I want to share a few thoughts I wish I had realized years ago because I spent the majority of my adult life struggling with weight loss and trying to make exercise part of that. As in, whenever I did any form of movement it was hoping that it would contribute to making my body smaller and more attractive. Sure, sure, healthy too but primarily smaller and more attractive. Thing is, exercise and weight loss are only loosely connected. Of course you can use it to burn calories and tip the scales in favour of weight loss but that’s not really the point because nutrition is the major determining factor here. And then of course the entire story of weight cycling and just how damaging that is etc.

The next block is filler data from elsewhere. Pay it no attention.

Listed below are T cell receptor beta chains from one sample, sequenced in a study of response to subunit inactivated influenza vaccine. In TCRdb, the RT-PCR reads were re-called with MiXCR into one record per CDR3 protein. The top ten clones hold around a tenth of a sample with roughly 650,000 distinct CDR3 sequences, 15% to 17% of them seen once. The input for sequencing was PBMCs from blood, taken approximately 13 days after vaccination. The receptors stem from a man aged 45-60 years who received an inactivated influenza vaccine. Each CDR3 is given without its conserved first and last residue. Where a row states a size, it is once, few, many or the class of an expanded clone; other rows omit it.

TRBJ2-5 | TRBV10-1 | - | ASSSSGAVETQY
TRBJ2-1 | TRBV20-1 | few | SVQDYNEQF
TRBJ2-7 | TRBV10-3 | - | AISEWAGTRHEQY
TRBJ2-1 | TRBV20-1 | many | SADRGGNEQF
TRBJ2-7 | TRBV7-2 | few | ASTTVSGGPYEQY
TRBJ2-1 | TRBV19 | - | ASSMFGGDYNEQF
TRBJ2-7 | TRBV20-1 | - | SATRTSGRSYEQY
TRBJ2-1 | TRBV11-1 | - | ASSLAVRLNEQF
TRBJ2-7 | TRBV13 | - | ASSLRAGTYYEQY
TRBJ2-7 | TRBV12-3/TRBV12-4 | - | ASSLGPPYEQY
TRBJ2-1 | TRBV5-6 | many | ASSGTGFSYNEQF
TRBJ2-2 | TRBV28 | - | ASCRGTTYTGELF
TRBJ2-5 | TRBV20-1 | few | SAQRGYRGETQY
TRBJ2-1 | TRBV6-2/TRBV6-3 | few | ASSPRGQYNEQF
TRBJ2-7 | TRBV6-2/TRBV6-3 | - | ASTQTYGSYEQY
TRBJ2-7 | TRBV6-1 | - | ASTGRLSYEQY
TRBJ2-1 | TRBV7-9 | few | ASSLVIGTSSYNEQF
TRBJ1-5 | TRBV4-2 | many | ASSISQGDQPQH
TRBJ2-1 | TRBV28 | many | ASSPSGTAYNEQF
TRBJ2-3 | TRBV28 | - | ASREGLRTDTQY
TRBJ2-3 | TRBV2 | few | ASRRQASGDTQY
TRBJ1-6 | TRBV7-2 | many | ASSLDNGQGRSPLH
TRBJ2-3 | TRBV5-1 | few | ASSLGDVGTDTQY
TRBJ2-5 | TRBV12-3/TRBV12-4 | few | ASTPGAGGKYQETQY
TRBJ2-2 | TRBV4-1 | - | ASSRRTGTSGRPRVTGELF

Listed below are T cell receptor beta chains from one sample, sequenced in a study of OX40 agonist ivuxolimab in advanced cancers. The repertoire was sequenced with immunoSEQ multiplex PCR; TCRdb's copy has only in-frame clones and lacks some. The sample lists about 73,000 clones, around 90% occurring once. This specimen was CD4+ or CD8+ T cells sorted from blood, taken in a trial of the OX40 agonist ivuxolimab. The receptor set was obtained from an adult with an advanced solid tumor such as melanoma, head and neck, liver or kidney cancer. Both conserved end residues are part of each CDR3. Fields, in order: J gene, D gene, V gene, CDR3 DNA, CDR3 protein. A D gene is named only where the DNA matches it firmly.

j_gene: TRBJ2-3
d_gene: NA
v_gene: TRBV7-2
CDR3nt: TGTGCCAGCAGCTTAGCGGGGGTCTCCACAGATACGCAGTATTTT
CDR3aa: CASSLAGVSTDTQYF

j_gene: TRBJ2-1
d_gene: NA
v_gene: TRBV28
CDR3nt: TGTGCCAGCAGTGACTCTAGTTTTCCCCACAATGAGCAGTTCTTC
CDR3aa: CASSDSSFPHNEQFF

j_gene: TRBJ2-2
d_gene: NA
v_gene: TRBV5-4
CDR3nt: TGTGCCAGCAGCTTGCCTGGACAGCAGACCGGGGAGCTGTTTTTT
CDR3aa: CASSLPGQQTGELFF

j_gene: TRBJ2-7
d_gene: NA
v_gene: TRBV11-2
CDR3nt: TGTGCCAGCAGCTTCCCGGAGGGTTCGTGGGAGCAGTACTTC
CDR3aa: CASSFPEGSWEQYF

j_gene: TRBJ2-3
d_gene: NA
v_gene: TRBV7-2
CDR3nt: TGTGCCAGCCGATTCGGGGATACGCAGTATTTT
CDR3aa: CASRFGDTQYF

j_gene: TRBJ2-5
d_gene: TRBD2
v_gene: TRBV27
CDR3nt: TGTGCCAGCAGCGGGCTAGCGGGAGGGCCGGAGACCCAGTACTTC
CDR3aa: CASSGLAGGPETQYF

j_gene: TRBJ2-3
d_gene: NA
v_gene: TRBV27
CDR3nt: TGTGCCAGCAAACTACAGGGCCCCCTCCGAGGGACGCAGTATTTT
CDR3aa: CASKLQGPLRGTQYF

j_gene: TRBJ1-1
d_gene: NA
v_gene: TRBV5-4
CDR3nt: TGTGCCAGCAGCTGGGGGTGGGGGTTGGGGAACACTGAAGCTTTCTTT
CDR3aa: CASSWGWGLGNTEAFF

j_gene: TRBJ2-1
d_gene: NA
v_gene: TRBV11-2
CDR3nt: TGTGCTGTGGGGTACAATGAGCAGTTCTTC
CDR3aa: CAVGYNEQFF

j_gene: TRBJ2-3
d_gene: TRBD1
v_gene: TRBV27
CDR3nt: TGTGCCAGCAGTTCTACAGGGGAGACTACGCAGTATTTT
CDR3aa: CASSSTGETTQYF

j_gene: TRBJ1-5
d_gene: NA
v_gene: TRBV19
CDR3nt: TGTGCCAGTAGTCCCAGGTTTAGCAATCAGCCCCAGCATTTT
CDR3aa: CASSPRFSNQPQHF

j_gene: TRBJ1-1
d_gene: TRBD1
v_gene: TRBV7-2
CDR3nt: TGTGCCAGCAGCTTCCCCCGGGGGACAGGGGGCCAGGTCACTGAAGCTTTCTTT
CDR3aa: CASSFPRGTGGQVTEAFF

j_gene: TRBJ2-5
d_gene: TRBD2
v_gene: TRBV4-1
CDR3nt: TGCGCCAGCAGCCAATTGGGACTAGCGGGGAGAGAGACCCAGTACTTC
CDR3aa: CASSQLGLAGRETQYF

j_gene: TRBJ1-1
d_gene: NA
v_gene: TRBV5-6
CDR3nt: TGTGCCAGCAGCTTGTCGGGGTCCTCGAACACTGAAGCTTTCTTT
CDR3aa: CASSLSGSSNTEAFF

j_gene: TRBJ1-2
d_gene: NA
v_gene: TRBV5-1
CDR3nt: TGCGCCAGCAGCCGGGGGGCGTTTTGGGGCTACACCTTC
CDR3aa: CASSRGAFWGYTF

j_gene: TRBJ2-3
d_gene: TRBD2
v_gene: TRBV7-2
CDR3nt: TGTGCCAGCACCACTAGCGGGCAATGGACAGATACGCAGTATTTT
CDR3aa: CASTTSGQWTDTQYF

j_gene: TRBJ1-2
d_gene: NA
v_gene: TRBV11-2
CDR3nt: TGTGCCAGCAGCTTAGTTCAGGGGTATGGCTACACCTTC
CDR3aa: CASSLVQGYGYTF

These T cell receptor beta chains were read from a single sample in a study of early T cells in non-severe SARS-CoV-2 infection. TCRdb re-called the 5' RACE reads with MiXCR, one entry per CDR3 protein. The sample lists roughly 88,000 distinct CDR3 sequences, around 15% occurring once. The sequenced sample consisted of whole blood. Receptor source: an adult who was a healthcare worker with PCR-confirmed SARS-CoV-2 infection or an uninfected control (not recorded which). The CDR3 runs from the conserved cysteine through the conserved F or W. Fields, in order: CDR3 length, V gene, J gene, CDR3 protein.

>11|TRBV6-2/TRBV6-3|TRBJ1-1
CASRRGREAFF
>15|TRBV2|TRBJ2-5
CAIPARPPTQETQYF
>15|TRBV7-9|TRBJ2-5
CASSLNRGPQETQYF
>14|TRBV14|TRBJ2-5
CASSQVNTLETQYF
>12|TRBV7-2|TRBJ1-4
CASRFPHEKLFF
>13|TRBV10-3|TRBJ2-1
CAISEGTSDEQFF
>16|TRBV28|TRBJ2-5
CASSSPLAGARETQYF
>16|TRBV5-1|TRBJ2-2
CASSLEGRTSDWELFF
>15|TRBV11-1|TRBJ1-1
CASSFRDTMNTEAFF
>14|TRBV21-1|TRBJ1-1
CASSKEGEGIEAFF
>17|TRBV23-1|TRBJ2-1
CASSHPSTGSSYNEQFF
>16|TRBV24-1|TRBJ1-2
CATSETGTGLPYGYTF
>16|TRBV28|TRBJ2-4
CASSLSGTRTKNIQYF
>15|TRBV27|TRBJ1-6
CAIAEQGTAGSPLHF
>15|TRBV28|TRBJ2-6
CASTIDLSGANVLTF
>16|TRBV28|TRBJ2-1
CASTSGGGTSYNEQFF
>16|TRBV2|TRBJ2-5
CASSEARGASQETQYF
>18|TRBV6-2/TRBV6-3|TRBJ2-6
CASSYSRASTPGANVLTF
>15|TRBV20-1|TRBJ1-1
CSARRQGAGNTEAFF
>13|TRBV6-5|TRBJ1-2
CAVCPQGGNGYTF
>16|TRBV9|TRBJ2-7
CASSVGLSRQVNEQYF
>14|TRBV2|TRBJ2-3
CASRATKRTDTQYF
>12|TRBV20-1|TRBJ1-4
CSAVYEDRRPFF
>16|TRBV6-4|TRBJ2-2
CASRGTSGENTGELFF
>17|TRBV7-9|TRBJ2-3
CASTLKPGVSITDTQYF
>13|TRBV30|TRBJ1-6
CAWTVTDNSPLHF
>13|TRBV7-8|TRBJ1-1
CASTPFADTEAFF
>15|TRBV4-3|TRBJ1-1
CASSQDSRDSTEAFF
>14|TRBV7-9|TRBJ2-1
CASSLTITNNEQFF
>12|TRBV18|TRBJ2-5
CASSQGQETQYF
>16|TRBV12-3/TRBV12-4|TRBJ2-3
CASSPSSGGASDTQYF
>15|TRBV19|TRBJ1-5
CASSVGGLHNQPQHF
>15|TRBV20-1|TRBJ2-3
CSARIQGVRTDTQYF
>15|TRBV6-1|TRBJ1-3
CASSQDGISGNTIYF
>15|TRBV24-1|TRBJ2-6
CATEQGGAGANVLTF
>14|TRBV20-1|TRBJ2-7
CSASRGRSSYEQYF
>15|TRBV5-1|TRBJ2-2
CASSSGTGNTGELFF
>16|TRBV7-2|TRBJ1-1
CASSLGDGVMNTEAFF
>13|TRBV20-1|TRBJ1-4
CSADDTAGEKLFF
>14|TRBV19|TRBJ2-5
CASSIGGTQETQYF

Not all of HAES (Health at Every Size) is a good fit for me and the way I think about my body but the part of the HAES movement I can absolutely get behind of is this: large bodies still need to be treated well, just as medium sized or small bodies do. These things are independent of each other. Bodies need good nutrition; they need rest and they need movement. They need doctor’s visits and they need mental health support because being flooded with stress hormones 24/7 is a pretty damn damaging thing to a body.
So that is what this exercise thing is about, a part of the self-care puzzle. I used to buy into the idea that self-care is letting myself off the hook and eating whatever and how much I want to eat, relax on the sofa and have a good time with smoke and drink if I fancied it. But really there’s nothing self-caring or self-compassionate about it because at the end of the day no matter what stories we tell ourselves about it, that doesn’t change biological reality. Well at least I don’t buy into that whole “affirmation changing reality” thing.